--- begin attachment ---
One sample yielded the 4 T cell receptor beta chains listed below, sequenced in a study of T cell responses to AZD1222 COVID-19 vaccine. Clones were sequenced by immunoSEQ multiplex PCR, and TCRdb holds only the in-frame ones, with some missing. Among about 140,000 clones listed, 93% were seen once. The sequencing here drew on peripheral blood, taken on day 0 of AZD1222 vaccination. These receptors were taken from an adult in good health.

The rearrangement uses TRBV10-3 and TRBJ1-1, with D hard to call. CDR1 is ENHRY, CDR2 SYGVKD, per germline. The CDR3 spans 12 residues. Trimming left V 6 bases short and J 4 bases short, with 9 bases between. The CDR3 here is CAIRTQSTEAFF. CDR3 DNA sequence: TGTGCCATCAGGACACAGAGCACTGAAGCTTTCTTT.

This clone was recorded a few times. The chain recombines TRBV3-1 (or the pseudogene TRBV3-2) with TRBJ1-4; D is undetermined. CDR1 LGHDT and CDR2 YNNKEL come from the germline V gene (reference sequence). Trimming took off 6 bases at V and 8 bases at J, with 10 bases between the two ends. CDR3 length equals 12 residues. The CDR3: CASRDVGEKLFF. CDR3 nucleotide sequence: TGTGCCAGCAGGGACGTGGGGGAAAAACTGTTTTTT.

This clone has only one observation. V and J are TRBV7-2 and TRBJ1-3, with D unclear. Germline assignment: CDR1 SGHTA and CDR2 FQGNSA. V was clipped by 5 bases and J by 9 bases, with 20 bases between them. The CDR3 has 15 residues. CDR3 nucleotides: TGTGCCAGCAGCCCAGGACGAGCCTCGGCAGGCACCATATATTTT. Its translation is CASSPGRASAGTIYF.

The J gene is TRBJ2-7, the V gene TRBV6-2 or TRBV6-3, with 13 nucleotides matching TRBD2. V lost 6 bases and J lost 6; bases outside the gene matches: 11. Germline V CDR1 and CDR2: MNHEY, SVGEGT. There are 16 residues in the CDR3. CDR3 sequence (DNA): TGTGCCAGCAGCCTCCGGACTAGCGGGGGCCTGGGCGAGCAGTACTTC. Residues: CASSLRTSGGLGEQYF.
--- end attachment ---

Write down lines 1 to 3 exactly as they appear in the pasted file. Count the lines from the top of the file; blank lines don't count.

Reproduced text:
One sample yielded the 4 T cell receptor beta chains listed below, sequenced in a study of T cell responses to AZD1222 COVID-19 vaccine. Clones were sequenced by immunoSEQ multiplex PCR, and TCRdb holds only the in-frame ones, with some missing. Among about 140,000 clones listed, 93% were seen once. The sequencing here drew on peripheral blood, taken on day 0 of AZD1222 vaccination. These receptors were taken from an adult in good health.

The rearrangement uses TRBV10-3 and TRBJ1-1, with D hard to call. CDR1 is ENHRY, CDR2 SYGVKD, per germline. The CDR3 spans 12 residues. Trimming left V 6 bases short and J 4 bases short, with 9 bases between. The CDR3 here is CAIRTQSTEAFF. CDR3 DNA sequence: TGTGCCATCAGGACACAGAGCACTGAAGCTTTCTTT.

This clone was recorded a few times. The chain recombines TRBV3-1 (or the pseudogene TRBV3-2) with TRBJ1-4; D is undetermined. CDR1 LGHDT and CDR2 YNNKEL come from the germline V gene (reference sequence). Trimming took off 6 bases at V and 8 bases at J, with 10 bases between the two ends. CDR3 length equals 12 residues. The CDR3: CASRDVGEKLFF. CDR3 nucleotide sequence: TGTGCCAGCAGGGACGTGGGGGAAAAACTGTTTTTT.